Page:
European Migraine and Headache Day: When it hammers, stings or roars - the underestimated widespread disease headaches

Stinging or pressing.

European Migraine and Headache Day: When it hammers, stings or roars - the underestimated widespread disease headaches

Stinging or pressing. Sporadic, regular, sometimes sudden. Headaches are a widespread disease that plagues around 47 million adults at least temporarily. 25 million people suffer from tension headaches, 18 million suffer from migraines, says Hartmut Göbel, founder and chief physician of the renowned pain clinic in Kiel. Chronic migraines are particularly bad: One to two percent of the population - i.e. 1.66 million people nationwide - suffer from severe migraine pain on at least 15 days a month, which can affect the entire body.

On the European Headache and Migraine Day (September 12), experts point out that there is still a lot of room for improvement in knowledge about the diseases. "Migraine is the second most disabling disease worldwide," says Goebel. It mainly occurs between the ages of 40 and 50, two to three times more often in women than in men. But it is also increasingly common in children and young people.

The neurologist and psychologist emphasizes that migraines and chronic headaches are among the most common reasons for short-term incapacity to work. Especially in the case of chronic migraines, the level of suffering is enormous. And: "Inability to work due to migraines alone costs 3.1 billion euros per year in Germany." Plus loss of productivity of unpaid work - in the household, raising children or caring for relatives.

Pain leads to restrictions in professional and social life, reports Charlie Gaul, Secretary General of the German Migraine and Headache Society. You can't see the disease in those affected, they retreat when they attack, often into a darkened room. Many are extremely sensitive to light, noise and smells, they struggle with nausea, vomiting, dizziness and poor circulation. Some have to do with disturbances such as flashes of light or blurred vision - aura.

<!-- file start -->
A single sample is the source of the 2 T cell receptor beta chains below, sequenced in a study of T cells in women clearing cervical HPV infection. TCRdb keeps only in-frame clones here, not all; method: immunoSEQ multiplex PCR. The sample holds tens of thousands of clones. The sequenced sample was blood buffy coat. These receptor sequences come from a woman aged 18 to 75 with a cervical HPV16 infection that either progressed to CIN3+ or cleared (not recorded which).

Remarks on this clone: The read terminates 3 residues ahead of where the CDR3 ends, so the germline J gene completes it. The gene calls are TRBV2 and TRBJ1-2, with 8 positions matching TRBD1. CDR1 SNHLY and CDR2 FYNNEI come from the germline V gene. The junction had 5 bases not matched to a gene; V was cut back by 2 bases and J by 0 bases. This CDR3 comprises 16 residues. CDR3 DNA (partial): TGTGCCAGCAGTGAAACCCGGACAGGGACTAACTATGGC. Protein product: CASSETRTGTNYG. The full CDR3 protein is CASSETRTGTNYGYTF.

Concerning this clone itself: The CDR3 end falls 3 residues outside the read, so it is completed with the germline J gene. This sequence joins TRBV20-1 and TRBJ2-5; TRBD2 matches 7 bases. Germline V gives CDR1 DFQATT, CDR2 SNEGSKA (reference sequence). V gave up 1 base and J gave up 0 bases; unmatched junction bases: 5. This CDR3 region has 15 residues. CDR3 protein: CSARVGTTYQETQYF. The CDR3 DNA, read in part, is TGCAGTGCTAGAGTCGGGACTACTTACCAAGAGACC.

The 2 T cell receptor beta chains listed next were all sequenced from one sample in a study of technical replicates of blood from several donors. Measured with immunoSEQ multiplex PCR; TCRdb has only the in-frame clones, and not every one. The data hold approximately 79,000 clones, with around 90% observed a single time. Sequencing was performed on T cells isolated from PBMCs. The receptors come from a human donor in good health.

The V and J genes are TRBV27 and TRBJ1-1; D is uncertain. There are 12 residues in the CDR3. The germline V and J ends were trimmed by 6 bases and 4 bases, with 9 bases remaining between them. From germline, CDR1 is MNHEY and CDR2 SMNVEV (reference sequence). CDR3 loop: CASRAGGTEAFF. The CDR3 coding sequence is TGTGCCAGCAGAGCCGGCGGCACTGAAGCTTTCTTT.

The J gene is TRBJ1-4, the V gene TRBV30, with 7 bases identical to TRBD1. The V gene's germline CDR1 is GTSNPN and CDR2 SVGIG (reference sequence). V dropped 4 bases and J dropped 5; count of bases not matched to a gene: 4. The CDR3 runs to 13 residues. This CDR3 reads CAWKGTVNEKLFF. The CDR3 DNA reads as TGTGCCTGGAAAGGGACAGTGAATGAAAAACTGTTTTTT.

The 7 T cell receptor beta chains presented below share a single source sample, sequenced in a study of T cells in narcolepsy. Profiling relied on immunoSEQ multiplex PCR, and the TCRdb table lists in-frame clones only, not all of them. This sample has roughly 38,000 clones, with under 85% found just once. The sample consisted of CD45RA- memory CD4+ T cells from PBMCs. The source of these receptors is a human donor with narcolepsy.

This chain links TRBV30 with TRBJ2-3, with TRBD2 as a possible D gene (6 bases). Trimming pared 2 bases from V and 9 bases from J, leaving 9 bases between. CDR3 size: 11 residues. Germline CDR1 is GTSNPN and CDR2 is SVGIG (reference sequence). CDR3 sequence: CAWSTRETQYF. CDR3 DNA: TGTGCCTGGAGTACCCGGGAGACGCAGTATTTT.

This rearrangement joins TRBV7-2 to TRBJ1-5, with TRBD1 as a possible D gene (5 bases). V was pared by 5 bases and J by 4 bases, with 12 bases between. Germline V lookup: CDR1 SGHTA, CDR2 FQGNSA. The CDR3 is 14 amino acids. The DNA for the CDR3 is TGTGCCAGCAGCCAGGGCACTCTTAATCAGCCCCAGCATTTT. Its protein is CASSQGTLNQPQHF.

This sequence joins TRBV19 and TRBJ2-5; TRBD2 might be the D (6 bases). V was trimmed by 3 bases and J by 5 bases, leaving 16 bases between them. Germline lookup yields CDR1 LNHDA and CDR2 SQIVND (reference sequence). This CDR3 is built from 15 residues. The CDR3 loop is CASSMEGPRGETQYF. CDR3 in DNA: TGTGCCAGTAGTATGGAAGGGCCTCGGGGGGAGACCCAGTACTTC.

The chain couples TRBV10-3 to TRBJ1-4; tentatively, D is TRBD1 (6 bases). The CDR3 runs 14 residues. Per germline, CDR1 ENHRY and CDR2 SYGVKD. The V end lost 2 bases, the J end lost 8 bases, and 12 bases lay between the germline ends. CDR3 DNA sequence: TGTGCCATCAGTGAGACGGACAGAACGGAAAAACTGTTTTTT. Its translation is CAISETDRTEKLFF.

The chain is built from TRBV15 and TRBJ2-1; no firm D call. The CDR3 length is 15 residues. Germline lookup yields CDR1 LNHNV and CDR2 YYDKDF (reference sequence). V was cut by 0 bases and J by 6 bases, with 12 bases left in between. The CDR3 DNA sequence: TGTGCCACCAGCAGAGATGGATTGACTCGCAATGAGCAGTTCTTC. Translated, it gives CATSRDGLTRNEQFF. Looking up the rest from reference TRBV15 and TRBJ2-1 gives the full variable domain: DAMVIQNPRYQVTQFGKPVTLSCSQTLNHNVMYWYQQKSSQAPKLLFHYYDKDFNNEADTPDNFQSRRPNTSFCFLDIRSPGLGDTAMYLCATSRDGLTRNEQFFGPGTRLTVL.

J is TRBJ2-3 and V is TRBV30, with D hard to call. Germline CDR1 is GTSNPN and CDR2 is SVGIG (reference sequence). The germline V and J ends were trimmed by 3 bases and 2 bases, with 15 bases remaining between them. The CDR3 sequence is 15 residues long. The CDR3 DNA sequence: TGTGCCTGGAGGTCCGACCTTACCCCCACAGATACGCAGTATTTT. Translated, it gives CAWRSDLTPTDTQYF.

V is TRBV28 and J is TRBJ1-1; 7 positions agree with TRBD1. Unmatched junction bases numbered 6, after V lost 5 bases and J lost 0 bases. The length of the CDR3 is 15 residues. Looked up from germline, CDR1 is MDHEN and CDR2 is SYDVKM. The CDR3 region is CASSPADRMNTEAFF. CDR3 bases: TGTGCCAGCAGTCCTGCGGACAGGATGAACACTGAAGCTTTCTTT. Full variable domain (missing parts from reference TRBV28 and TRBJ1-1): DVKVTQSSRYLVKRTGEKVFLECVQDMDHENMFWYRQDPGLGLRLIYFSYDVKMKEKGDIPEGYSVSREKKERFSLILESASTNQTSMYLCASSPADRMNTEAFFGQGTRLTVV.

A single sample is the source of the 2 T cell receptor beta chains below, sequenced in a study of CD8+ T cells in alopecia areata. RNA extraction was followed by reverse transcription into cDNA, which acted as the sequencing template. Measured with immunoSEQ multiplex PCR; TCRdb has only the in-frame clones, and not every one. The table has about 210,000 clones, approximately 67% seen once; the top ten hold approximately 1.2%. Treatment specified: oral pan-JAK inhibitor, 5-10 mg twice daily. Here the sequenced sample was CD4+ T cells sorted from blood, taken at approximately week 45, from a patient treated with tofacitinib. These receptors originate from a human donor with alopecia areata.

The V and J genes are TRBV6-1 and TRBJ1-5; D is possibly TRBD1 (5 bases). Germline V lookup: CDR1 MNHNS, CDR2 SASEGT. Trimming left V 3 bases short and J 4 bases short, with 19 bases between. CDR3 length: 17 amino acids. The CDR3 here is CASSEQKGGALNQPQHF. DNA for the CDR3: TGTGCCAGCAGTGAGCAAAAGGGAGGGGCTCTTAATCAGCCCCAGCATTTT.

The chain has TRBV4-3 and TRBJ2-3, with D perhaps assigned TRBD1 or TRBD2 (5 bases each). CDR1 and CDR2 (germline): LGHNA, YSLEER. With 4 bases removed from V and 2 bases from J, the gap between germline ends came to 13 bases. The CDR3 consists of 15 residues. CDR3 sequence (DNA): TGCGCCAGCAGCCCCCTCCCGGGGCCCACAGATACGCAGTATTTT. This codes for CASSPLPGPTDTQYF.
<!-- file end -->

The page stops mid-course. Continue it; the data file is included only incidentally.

The chronically affected often put themselves under pressure, see themselves as "unreliable" and are afraid of the next attack before important events are imminent, says neurologist Gaul. The pressure to perform is generally high, "functioning" is expected. However, migraines are less shameful than they were 20 years ago. "Those affected experience that they find more understanding when they communicate openly." However, this state is far from being reached everywhere.

"The knowledge about the nature and course of migraines is low in everyday life among those who are not affected," says Göbel, who has received numerous awards for his work. There are many myths about migraines. The disease is associated with a flaw in the social world. At the same time, headaches and migraines – a neurological, genetically anchored disease – have increased. Still: "Migraines are underdiagnosed and undertreated." Another problem is that severe migraines also increase the risk of depression, heart attack or stroke.

Medicines can't cure it, but they can help. In the case of frequent migraines, several preventive medications are very effective, explains Göbel. This includes a group of drugs that act as antibodies. In the case of chronic migraines, Botox as an injection has been approved as a preventive measure since 2010, which studies have shown to be "significantly effective". Medicines for acute pain - such as triptans - should be taken less than ten tablets per month, otherwise even pain can be triggered, warn doctors.

In the case of overuse, there is a high risk that the pain will become chronic, warns pain therapist Gaul. A vicious circle. According to Göbel, an estimated three percent of the population suffer from headaches as a result of such overuse. The Society for Neurology also emphasizes: Headaches often persist after Covid-19 - even then reaching for painkillers too often is the wrong way.

Behavioral therapy, relaxation exercises and physical activity are important for migraines, says DMKG spokesman Gaul. There are individually different migraine triggers - triggers - such as hormone fluctuations, a disturbed wake-sleep rhythm, weather changes or stress with the subsequent drop in stress. "Everything too fast, everything too many, everything too sudden, everything impulsive can trigger migraine attacks," adds Göbel. In the past, certain foods such as cheese, citrus fruits or chocolate were suspected to be triggers. However, it has been shown that hunger for these foods is already a symptom of a migraine.

A deficit: Göbel regrets that only about two hours of information about headache diagnosis and treatment are offered on average during the six-year medical degree worldwide. Since this winter semester, however, there has been an extra-occupational master's degree in "Migraine and Headache Medicine" for the first time in Germany - at the University of Kiel and developed with Göbel's pain clinic.

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